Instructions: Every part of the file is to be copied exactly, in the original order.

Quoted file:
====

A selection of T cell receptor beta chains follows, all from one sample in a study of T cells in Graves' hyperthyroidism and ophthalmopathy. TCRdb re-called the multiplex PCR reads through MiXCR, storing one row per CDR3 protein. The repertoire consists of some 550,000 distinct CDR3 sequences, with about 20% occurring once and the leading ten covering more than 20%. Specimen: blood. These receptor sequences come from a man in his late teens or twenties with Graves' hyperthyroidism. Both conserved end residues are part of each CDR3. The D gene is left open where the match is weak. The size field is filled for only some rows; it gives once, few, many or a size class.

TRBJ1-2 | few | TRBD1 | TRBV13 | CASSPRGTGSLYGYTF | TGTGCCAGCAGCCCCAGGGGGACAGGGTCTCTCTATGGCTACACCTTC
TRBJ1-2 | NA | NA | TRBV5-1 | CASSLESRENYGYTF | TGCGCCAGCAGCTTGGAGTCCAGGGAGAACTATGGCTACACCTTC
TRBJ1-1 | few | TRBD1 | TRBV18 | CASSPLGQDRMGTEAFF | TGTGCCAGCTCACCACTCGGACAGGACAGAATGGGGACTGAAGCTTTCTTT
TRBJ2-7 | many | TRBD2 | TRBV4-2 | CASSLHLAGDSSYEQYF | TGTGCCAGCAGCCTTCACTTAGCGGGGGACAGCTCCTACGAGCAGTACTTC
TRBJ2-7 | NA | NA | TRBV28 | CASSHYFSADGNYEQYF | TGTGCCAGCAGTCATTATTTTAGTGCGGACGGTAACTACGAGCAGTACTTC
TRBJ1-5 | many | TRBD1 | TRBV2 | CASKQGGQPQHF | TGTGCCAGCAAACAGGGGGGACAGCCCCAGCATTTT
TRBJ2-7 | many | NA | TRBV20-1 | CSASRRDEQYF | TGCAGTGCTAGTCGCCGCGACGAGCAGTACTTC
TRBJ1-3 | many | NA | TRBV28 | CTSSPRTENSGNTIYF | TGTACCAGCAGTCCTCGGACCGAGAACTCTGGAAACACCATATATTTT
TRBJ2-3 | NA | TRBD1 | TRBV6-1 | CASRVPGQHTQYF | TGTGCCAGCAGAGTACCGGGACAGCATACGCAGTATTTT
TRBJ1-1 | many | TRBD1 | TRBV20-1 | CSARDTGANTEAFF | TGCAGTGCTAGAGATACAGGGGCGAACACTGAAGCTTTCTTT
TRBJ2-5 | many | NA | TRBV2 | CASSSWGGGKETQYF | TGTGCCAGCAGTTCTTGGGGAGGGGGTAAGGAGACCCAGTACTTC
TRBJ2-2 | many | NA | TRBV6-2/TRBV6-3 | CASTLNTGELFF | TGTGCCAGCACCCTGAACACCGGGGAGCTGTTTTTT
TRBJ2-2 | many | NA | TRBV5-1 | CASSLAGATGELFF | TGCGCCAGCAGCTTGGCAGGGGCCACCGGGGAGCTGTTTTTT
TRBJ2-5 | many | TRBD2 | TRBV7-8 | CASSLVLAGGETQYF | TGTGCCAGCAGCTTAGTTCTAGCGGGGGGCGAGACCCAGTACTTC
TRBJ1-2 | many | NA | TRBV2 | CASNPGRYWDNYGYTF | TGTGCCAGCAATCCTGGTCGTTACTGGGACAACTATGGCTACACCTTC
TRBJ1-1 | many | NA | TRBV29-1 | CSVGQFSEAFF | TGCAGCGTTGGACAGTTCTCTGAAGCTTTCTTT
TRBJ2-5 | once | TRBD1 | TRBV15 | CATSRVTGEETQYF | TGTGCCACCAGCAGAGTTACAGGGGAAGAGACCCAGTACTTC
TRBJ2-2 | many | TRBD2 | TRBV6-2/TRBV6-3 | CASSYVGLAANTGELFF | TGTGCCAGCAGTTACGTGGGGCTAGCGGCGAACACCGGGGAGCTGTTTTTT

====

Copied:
A selection of T cell receptor beta chains follows, all from one sample in a study of T cells in Graves' hyperthyroidism and ophthalmopathy. TCRdb re-called the multiplex PCR reads through MiXCR, storing one row per CDR3 protein. The repertoire consists of some 550,000 distinct CDR3 sequences, with about 20% occurring once and the leading ten covering more than 20%. Specimen: blood. These receptor sequences come from a man in his late teens or twenties with Graves' hyperthyroidism. Both conserved end residues are part of each CDR3. The D gene is left open where the match is weak. The size field is filled for only some rows; it gives once, few, many or a size class.

TRBJ1-2 | few | TRBD1 | TRBV13 | CASSPRGTGSLYGYTF | TGTGCCAGCAGCCCCAGGGGGACAGGGTCTCTCTATGGCTACACCTTC
TRBJ1-2 | NA | NA | TRBV5-1 | CASSLESRENYGYTF | TGCGCCAGCAGCTTGGAGTCCAGGGAGAACTATGGCTACACCTTC
TRBJ1-1 | few | TRBD1 | TRBV18 | CASSPLGQDRMGTEAFF | TGTGCCAGCTCACCACTCGGACAGGACAGAATGGGGACTGAAGCTTTCTTT
TRBJ2-7 | many | TRBD2 | TRBV4-2 | CASSLHLAGDSSYEQYF | TGTGCCAGCAGCCTTCACTTAGCGGGGGACAGCTCCTACGAGCAGTACTTC
TRBJ2-7 | NA | NA | TRBV28 | CASSHYFSADGNYEQYF | TGTGCCAGCAGTCATTATTTTAGTGCGGACGGTAACTACGAGCAGTACTTC
TRBJ1-5 | many | TRBD1 | TRBV2 | CASKQGGQPQHF | TGTGCCAGCAAACAGGGGGGACAGCCCCAGCATTTT
TRBJ2-7 | many | NA | TRBV20-1 | CSASRRDEQYF | TGCAGTGCTAGTCGCCGCGACGAGCAGTACTTC
TRBJ1-3 | many | NA | TRBV28 | CTSSPRTENSGNTIYF | TGTACCAGCAGTCCTCGGACCGAGAACTCTGGAAACACCATATATTTT
TRBJ2-3 | NA | TRBD1 | TRBV6-1 | CASRVPGQHTQYF | TGTGCCAGCAGAGTACCGGGACAGCATACGCAGTATTTT
TRBJ1-1 | many | TRBD1 | TRBV20-1 | CSARDTGANTEAFF | TGCAGTGCTAGAGATACAGGGGCGAACACTGAAGCTTTCTTT
TRBJ2-5 | many | NA | TRBV2 | CASSSWGGGKETQYF | TGTGCCAGCAGTTCTTGGGGAGGGGGTAAGGAGACCCAGTACTTC
TRBJ2-2 | many | NA | TRBV6-2/TRBV6-3 | CASTLNTGELFF | TGTGCCAGCACCCTGAACACCGGGGAGCTGTTTTTT
TRBJ2-2 | many | NA | TRBV5-1 | CASSLAGATGELFF | TGCGCCAGCAGCTTGGCAGGGGCCACCGGGGAGCTGTTTTTT
TRBJ2-5 | many | TRBD2 | TRBV7-8 | CASSLVLAGGETQYF | TGTGCCAGCAGCTTAGTTCTAGCGGGGGGCGAGACCCAGTACTTC
TRBJ1-2 | many | NA | TRBV2 | CASNPGRYWDNYGYTF | TGTGCCAGCAATCCTGGTCGTTACTGGGACAACTATGGCTACACCTTC
TRBJ1-1 | many | NA | TRBV29-1 | CSVGQFSEAFF | TGCAGCGTTGGACAGTTCTCTGAAGCTTTCTTT
TRBJ2-5 | once | TRBD1 | TRBV15 | CATSRVTGEETQYF | TGTGCCACCAGCAGAGTTACAGGGGAAGAGACCCAGTACTTC
TRBJ2-2 | many | TRBD2 | TRBV6-2/TRBV6-3 | CASSYVGLAANTGELFF | TGTGCCAGCAGTTACGTGGGGCTAGCGGCGAACACCGGGGAGCTGTTTTTT